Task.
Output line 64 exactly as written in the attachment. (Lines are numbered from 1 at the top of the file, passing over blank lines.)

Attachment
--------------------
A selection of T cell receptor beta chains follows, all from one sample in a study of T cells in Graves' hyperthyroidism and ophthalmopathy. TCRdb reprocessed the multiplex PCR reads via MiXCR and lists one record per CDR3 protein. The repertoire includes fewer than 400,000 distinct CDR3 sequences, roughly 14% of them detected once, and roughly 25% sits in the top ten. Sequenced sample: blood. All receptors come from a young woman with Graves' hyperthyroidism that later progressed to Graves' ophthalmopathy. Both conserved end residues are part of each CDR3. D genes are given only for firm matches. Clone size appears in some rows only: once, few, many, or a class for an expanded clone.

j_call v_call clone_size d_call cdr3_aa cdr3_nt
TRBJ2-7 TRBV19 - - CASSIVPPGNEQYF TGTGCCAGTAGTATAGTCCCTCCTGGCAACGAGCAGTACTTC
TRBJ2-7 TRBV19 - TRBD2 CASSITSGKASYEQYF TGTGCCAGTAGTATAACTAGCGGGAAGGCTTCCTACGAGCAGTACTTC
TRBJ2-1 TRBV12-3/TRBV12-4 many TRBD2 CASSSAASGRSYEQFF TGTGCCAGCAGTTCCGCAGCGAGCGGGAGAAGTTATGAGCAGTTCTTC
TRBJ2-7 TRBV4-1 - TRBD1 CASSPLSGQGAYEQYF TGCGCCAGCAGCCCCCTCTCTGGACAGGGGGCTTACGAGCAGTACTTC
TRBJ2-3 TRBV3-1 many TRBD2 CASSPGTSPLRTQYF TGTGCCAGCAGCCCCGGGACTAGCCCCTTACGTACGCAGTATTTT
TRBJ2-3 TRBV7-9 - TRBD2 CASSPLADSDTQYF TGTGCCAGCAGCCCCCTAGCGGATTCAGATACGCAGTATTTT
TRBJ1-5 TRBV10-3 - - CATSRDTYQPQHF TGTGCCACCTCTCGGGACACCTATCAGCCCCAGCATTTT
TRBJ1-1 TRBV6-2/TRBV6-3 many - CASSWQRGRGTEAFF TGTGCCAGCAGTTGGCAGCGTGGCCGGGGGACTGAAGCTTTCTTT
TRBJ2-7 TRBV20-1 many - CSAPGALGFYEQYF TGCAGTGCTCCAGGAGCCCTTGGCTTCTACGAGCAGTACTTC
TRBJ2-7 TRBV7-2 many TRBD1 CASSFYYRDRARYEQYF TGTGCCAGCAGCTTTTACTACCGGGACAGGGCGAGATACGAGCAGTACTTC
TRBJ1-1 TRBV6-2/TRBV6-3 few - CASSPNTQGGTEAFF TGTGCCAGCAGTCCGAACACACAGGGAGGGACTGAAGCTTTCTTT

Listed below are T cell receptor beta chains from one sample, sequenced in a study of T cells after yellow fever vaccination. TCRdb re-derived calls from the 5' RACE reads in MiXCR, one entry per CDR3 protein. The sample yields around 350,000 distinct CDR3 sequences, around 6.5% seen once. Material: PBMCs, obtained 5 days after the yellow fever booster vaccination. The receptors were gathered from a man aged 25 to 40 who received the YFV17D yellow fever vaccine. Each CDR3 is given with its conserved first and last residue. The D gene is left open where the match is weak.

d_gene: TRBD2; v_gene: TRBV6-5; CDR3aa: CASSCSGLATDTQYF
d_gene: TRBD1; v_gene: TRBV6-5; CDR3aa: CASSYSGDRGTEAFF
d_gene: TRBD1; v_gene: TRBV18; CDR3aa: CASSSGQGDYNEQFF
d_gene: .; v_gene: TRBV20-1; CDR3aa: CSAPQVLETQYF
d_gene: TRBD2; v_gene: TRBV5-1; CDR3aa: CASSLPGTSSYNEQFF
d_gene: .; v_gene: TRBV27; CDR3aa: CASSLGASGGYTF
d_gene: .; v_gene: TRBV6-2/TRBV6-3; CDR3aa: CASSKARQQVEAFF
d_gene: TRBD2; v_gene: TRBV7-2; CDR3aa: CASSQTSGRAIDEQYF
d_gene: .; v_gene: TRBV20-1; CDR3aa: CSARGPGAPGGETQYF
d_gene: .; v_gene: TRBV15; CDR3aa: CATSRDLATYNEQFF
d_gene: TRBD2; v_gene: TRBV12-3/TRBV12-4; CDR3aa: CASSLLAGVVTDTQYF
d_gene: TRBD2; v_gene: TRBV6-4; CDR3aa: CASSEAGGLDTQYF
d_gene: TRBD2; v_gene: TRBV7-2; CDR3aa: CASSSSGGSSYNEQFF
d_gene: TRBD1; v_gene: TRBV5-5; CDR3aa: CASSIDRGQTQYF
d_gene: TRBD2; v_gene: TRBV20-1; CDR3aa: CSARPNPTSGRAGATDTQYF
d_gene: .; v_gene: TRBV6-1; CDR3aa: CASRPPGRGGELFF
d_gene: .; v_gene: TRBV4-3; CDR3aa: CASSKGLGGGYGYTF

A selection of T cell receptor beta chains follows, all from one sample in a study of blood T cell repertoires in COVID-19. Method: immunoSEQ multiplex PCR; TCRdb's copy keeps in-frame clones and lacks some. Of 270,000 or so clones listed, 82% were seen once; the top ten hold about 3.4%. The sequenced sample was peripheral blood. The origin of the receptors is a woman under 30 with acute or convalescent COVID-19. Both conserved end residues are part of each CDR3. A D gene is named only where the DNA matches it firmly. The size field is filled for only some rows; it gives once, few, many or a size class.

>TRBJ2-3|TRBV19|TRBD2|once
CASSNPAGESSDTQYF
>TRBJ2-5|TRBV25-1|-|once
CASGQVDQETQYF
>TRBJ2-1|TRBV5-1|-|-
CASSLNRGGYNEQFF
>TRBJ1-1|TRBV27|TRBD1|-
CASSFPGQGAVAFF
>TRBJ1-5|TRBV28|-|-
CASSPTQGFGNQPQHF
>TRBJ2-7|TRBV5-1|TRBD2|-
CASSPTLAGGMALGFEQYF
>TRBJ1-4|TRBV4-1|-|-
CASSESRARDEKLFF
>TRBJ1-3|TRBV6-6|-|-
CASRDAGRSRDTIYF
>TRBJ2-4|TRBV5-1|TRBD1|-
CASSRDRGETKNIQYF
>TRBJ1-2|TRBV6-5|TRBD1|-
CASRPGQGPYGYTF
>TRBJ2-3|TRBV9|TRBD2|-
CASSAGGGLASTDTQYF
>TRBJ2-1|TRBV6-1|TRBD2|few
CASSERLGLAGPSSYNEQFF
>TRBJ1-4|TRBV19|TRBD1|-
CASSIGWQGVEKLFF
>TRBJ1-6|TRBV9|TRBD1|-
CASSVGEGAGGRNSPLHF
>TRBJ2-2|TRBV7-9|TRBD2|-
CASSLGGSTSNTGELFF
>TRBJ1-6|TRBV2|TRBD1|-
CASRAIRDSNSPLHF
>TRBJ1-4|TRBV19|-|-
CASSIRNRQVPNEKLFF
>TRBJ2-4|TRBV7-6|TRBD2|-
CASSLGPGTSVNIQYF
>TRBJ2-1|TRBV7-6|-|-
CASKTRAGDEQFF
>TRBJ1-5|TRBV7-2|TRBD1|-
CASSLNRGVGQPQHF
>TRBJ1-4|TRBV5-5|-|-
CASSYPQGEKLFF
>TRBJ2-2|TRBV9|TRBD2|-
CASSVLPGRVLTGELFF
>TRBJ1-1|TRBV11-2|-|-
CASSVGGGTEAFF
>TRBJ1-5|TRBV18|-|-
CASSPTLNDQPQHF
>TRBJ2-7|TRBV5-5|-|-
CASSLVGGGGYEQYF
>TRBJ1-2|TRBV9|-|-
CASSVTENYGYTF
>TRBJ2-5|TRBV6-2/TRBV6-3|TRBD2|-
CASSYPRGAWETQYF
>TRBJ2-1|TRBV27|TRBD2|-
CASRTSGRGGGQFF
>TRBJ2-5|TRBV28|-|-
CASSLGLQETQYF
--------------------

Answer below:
CASRAIRDSNSPLHF